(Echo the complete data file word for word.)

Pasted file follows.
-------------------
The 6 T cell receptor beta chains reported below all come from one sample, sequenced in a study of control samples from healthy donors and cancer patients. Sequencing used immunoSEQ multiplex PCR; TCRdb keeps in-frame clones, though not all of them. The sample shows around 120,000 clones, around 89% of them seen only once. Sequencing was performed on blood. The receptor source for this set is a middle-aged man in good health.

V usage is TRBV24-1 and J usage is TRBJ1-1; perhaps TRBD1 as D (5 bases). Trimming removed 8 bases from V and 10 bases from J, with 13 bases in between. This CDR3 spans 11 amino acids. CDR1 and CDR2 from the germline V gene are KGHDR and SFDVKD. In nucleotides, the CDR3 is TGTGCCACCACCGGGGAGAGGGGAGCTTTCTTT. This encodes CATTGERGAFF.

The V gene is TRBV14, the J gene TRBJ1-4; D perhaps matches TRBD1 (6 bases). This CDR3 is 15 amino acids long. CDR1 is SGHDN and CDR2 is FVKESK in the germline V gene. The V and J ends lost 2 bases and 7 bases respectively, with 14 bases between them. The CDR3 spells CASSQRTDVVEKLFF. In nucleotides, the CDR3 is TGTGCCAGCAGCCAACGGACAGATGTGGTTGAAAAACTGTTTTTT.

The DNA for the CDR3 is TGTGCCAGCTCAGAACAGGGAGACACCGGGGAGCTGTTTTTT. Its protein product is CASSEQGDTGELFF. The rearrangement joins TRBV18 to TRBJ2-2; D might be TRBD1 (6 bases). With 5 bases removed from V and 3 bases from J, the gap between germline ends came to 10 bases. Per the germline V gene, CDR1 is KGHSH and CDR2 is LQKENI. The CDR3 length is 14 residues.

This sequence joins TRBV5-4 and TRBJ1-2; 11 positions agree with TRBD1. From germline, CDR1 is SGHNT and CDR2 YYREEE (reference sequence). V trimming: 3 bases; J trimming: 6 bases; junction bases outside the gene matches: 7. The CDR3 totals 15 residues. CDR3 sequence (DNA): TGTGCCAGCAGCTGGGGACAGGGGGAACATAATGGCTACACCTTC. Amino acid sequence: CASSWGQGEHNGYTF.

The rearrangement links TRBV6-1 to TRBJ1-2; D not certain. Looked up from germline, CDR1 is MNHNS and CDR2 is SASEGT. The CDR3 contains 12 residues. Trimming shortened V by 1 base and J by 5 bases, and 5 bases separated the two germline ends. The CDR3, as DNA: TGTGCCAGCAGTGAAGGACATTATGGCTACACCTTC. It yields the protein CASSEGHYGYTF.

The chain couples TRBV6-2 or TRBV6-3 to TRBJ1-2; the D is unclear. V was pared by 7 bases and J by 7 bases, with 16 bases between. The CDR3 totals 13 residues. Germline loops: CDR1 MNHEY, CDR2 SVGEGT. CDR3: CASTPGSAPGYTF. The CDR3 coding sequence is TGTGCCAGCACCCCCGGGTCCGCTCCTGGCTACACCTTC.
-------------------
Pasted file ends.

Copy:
The 6 T cell receptor beta chains reported below all come from one sample, sequenced in a study of control samples from healthy donors and cancer patients. Sequencing used immunoSEQ multiplex PCR; TCRdb keeps in-frame clones, though not all of them. The sample shows around 120,000 clones, around 89% of them seen only once. Sequencing was performed on blood. The receptor source for this set is a middle-aged man in good health.

V usage is TRBV24-1 and J usage is TRBJ1-1; perhaps TRBD1 as D (5 bases). Trimming removed 8 bases from V and 10 bases from J, with 13 bases in between. This CDR3 spans 11 amino acids. CDR1 and CDR2 from the germline V gene are KGHDR and SFDVKD. In nucleotides, the CDR3 is TGTGCCACCACCGGGGAGAGGGGAGCTTTCTTT. This encodes CATTGERGAFF.

The V gene is TRBV14, the J gene TRBJ1-4; D perhaps matches TRBD1 (6 bases). This CDR3 is 15 amino acids long. CDR1 is SGHDN and CDR2 is FVKESK in the germline V gene. The V and J ends lost 2 bases and 7 bases respectively, with 14 bases between them. The CDR3 spells CASSQRTDVVEKLFF. In nucleotides, the CDR3 is TGTGCCAGCAGCCAACGGACAGATGTGGTTGAAAAACTGTTTTTT.

The DNA for the CDR3 is TGTGCCAGCTCAGAACAGGGAGACACCGGGGAGCTGTTTTTT. Its protein product is CASSEQGDTGELFF. The rearrangement joins TRBV18 to TRBJ2-2; D might be TRBD1 (6 bases). With 5 bases removed from V and 3 bases from J, the gap between germline ends came to 10 bases. Per the germline V gene, CDR1 is KGHSH and CDR2 is LQKENI. The CDR3 length is 14 residues.

This sequence joins TRBV5-4 and TRBJ1-2; 11 positions agree with TRBD1. From germline, CDR1 is SGHNT and CDR2 YYREEE (reference sequence). V trimming: 3 bases; J trimming: 6 bases; junction bases outside the gene matches: 7. The CDR3 totals 15 residues. CDR3 sequence (DNA): TGTGCCAGCAGCTGGGGACAGGGGGAACATAATGGCTACACCTTC. Amino acid sequence: CASSWGQGEHNGYTF.

The rearrangement links TRBV6-1 to TRBJ1-2; D not certain. Looked up from germline, CDR1 is MNHNS and CDR2 is SASEGT. The CDR3 contains 12 residues. Trimming shortened V by 1 base and J by 5 bases, and 5 bases separated the two germline ends. The CDR3, as DNA: TGTGCCAGCAGTGAAGGACATTATGGCTACACCTTC. It yields the protein CASSEGHYGYTF.

The chain couples TRBV6-2 or TRBV6-3 to TRBJ1-2; the D is unclear. V was pared by 7 bases and J by 7 bases, with 16 bases between. The CDR3 totals 13 residues. Germline loops: CDR1 MNHEY, CDR2 SVGEGT. CDR3: CASTPGSAPGYTF. The CDR3 coding sequence is TGTGCCAGCACCCCCGGGTCCGCTCCTGGCTACACCTTC.